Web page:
Annie Fox's Parent Forum Newsletter
About this Newsletter
Annie Fox’s Parent Forum Newsletter helps you build healthier relationships with your teens and tweens.
This free newsletter features parenting tips, recommended books, letters from parents and kids about family issues, and
a schedule of Annie’s live events. Adults who live and work with teens deserve lots of acknowledgement and support. So please forward this newsletter to
parents, educators, counselors, mentors or community activists who’d find value in it.
VOYA reviews “Too Stressed to Think?”
The June 2006 issue of the VOYA includes
self-help guide is certainly needed by today's teens. It begins by going through physical and emotional reasons for stress
and responses to stress of all kinds. Then adolescent physiology is covered, as is why sleep and food are so important
at this stage. Techniques to respond to stress in a healthy way are explored, for dealing with simple to complicated situations.
A great resource section contains links and books for teens to get help. Examples of stressful situations based on the
authors' research with teens include interesting stories and quotes from teens themselves- the strength of the book. For
example, one section addresses what to do when friendships end or change and how to respond from conversations to finding
new friends. This book best handles daily stressful situations for teens, and spends less time on serious issues such as
family situations and abuse, which are touched on, from possible warning signs of abusive boyfriends to eating disorders,
but are covered in depth in other resources, including the associations listed in the back.
“The book is meant to be an engaging read for teens with an average amount of stress, and it succeeds. There are plenty
of easy tips for those situations. Because it addresses sexual pressure in relationships, it may be placed in collections
for older teens.”
New Book Series for Teens
we happily announced in our last issue, Annie’s begun writing a new 6 book life-skills series for Free
The series’ working title is “Going Your Own Way in Middle School and Beyond” and will cover hot
topics like: The Real You and The Price of Popularity; It’s Only a Problem if you Make it One; Choices,
Chances, and Change. The first volume will be published in early 2008 with successive titles appearing in print at a
rate of 1-2 per year.
September Parenting Article
Some Kind of Help
by Annie Fox, M.Ed.
|“When parents take over, kids miss opportunities to figure things out for themselves.”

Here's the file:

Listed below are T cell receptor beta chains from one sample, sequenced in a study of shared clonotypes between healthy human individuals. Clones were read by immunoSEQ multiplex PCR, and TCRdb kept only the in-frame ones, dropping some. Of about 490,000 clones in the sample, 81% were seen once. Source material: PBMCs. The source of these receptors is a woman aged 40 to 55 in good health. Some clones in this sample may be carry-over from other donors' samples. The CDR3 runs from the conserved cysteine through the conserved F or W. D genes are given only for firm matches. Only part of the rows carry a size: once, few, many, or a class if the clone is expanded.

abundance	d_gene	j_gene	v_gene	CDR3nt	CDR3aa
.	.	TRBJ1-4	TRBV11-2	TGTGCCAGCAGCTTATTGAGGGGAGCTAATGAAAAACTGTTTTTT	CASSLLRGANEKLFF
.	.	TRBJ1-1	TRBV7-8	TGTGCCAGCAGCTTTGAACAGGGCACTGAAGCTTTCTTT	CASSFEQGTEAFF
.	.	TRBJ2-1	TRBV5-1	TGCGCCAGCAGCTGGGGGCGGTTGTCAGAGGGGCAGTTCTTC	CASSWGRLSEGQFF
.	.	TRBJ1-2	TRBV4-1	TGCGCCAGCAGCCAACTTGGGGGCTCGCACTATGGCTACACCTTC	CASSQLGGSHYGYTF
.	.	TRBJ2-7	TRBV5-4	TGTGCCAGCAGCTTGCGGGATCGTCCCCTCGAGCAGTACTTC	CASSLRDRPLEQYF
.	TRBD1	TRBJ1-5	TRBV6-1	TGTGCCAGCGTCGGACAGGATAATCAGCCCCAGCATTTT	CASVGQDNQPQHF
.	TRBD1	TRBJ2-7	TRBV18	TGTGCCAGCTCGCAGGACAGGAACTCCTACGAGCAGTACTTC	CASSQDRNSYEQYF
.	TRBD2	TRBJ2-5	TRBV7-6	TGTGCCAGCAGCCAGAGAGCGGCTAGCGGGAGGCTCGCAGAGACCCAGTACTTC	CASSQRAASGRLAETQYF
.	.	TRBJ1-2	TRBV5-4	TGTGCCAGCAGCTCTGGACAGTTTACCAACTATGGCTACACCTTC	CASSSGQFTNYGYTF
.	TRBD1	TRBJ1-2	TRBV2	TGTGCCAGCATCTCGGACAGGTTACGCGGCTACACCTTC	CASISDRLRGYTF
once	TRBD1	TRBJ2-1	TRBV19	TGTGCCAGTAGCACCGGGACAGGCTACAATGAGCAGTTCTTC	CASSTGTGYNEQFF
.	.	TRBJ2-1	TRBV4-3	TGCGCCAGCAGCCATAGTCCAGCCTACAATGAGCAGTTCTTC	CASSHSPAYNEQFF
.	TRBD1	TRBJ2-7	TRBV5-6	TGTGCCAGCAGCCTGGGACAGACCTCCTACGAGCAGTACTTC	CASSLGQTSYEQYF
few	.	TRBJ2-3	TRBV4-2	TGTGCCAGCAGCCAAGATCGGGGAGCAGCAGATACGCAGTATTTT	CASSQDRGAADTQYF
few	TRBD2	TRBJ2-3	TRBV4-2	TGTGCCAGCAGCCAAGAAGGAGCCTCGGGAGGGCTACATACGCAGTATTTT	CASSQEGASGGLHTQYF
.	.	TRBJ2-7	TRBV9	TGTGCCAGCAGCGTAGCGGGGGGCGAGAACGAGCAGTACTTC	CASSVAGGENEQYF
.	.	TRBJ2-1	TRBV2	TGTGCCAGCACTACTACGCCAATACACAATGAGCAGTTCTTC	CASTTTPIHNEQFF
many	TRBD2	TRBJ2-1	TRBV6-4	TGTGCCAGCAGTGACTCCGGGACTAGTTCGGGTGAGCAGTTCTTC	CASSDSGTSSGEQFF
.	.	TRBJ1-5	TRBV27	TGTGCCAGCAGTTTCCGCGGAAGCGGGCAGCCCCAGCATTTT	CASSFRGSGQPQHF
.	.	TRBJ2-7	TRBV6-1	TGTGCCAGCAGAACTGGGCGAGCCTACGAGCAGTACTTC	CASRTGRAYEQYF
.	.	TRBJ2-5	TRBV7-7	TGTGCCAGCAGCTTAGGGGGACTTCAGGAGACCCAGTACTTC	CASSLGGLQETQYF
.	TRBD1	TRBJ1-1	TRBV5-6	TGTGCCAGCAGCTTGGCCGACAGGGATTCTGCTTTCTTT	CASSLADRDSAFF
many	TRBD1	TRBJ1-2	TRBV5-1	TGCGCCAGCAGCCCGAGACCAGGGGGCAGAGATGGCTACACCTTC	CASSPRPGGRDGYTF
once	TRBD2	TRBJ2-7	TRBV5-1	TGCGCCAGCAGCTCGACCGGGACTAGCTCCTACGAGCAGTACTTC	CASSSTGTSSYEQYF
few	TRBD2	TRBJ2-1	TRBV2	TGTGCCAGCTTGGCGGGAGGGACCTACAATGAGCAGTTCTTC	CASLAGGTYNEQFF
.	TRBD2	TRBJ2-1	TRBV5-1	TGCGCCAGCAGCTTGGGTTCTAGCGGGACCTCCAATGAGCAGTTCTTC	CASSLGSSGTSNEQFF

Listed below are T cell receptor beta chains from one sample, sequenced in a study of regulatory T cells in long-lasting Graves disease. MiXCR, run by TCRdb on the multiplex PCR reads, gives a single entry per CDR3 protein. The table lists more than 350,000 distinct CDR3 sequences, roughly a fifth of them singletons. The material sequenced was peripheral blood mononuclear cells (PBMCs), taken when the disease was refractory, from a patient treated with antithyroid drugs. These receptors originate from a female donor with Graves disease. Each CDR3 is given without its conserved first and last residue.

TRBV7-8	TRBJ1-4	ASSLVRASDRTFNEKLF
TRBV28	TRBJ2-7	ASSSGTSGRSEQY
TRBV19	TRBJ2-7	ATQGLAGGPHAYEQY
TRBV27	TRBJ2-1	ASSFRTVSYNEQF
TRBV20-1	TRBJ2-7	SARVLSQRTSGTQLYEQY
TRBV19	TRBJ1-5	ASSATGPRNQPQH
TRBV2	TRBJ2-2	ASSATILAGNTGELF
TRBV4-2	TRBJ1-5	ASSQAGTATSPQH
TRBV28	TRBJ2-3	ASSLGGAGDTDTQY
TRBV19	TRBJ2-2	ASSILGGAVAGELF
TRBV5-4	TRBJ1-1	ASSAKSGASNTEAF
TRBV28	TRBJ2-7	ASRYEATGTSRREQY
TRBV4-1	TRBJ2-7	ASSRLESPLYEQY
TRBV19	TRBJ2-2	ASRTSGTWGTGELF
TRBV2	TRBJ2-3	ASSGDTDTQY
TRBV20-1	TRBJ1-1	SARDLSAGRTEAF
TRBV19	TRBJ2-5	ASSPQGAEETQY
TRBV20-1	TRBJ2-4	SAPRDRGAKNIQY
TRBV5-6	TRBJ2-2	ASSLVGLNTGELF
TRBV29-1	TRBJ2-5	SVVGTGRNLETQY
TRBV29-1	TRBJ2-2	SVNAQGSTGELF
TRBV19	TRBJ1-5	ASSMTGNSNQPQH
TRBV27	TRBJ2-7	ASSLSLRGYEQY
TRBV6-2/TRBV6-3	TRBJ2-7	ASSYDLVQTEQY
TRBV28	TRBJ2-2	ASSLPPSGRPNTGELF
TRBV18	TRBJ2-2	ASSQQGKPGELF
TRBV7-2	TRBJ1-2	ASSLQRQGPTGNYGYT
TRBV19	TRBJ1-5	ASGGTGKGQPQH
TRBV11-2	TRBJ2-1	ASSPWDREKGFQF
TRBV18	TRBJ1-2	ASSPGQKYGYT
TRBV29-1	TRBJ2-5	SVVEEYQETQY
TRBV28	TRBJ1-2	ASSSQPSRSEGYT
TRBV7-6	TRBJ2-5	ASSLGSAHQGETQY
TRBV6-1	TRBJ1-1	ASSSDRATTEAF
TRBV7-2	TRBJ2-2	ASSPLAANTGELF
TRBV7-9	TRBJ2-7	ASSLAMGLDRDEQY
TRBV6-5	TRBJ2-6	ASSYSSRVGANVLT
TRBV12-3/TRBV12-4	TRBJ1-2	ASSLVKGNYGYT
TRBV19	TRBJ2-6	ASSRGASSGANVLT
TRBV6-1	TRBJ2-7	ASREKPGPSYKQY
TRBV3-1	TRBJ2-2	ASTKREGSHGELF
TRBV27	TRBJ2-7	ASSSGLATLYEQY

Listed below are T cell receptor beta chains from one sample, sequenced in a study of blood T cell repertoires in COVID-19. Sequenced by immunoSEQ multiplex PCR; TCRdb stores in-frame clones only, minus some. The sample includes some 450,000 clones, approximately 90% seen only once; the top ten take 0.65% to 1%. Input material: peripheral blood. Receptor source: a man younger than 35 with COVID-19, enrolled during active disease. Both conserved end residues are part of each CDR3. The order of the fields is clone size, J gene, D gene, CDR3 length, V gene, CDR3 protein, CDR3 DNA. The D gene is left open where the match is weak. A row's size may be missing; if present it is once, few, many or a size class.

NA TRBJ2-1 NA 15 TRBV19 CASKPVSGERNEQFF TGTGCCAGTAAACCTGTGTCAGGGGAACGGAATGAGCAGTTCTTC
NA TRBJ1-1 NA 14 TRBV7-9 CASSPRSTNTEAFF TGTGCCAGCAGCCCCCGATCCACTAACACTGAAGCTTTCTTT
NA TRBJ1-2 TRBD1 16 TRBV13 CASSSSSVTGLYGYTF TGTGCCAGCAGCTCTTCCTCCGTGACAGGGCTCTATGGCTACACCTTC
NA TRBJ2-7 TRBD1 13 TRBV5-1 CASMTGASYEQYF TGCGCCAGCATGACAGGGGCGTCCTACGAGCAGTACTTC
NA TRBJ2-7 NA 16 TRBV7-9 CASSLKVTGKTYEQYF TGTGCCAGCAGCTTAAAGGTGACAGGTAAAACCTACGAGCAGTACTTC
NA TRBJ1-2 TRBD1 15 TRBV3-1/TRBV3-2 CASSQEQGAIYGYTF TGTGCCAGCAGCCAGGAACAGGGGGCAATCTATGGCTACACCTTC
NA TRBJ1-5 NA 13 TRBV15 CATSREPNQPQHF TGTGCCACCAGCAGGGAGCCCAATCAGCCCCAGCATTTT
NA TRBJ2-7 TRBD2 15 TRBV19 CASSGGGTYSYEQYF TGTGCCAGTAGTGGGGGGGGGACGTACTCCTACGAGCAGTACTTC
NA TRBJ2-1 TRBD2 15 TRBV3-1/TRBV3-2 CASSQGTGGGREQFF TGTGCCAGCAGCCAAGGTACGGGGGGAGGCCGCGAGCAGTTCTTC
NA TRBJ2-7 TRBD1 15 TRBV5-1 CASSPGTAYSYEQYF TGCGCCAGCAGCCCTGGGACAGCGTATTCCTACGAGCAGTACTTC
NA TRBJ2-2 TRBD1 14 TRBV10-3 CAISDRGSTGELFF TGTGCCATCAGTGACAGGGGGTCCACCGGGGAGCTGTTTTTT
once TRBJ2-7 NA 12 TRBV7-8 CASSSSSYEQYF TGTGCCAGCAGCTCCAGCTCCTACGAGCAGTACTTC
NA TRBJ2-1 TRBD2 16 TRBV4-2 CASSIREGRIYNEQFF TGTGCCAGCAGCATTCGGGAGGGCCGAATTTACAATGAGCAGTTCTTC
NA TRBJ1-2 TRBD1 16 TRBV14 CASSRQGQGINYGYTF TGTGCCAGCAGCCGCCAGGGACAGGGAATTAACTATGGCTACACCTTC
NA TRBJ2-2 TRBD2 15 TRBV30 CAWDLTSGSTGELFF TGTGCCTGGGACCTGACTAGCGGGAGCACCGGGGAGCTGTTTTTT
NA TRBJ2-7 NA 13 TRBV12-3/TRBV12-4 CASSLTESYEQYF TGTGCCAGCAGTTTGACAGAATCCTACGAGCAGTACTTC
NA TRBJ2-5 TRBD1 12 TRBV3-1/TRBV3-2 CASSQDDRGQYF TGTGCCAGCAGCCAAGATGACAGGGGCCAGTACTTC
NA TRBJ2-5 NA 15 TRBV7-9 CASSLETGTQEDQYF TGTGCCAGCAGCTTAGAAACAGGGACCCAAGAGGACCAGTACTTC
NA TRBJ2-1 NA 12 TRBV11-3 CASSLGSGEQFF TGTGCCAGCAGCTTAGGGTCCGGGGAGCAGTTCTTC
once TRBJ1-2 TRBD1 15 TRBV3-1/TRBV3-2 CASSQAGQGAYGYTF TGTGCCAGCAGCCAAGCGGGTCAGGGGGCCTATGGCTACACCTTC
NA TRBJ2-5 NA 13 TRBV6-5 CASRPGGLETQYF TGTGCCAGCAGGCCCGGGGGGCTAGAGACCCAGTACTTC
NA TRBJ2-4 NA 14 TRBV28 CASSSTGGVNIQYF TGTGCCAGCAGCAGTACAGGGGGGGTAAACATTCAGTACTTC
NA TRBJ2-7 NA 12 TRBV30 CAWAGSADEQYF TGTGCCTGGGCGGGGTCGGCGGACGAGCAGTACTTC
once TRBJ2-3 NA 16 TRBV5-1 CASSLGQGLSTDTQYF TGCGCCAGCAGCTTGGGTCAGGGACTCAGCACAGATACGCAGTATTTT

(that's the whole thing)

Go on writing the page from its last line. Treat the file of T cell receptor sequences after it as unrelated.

I don’t get this homework!” Seventh grader wails. Devoted parent rushes to her side and… does what? What’s
needed here? What kind of help will boost your student’s emerging sense of autonomy? What kind of help might have the
opposite effect – keeping your young adolescent overly dependent on you?
Before I answer that, think back to your own childhood for a moment. Did your parents know your day-to-day assignments
from each and every one of your middle school teachers? Mine sure didn’t because they didn’t need to.
I understood that school was my responsibility. Like millions of other kids throughout our nation’s history,
I did my homework to the best of my ability without parental prodding, checking, or handholding. Did I feel unloved
because of their non-involvement? Not even close! My homework was one of the few corners of my life in which I
was my own boss and I liked it that way.
Yet many of today’s parents manage everything having to do with their tween’s school experience. Our
intention is loving and well-meaning, but when parents take over, kids don’t readily develop organizational
skills and the self-esteem that comes from being independent and responsible. They also miss opportunities to figure
things out for themselves.
Continue reading the rest of the
Family Reunion Update
In our last issue,
I reported how David and I have been heavily into researching our respective family
a few weeks ago we made our way to New Jersey, met about 20 new cousins, reconnected with another 15 or so, and had
an outstanding time. We returned with lots of new information (and photos) for our family tree. A recent newspaper
that there’s a growing fascination with family history amongst Baby Boomers. If any of you are inspired to organize
and preserve family memories for future generations, there’s plenty of technology and even an Association
of Personal Historians to help you.
Letters from Parents and Teens about Family Problems
Single parents who are dating have a special responsibility when it comes to balancing family and social life. If the
relationship is still new, what’s a helpful role for the new partner and teens?
“How can I be a father figure to my girlfriend’s daughter?”
My girlfriend and I have a promising relationship. She is the mother of a 15-year-old daughter who has no “father
figure” in her life. The mom has expressed a need for me to develop that kind of relationship with her daughter.
This girl is a great kid. She is active, healthy, smart, outgoing and funny. She is no trouble to her mom and they have
a great relationship. I am very willing to be a good male role model for her but I am completely inexperienced at parenting.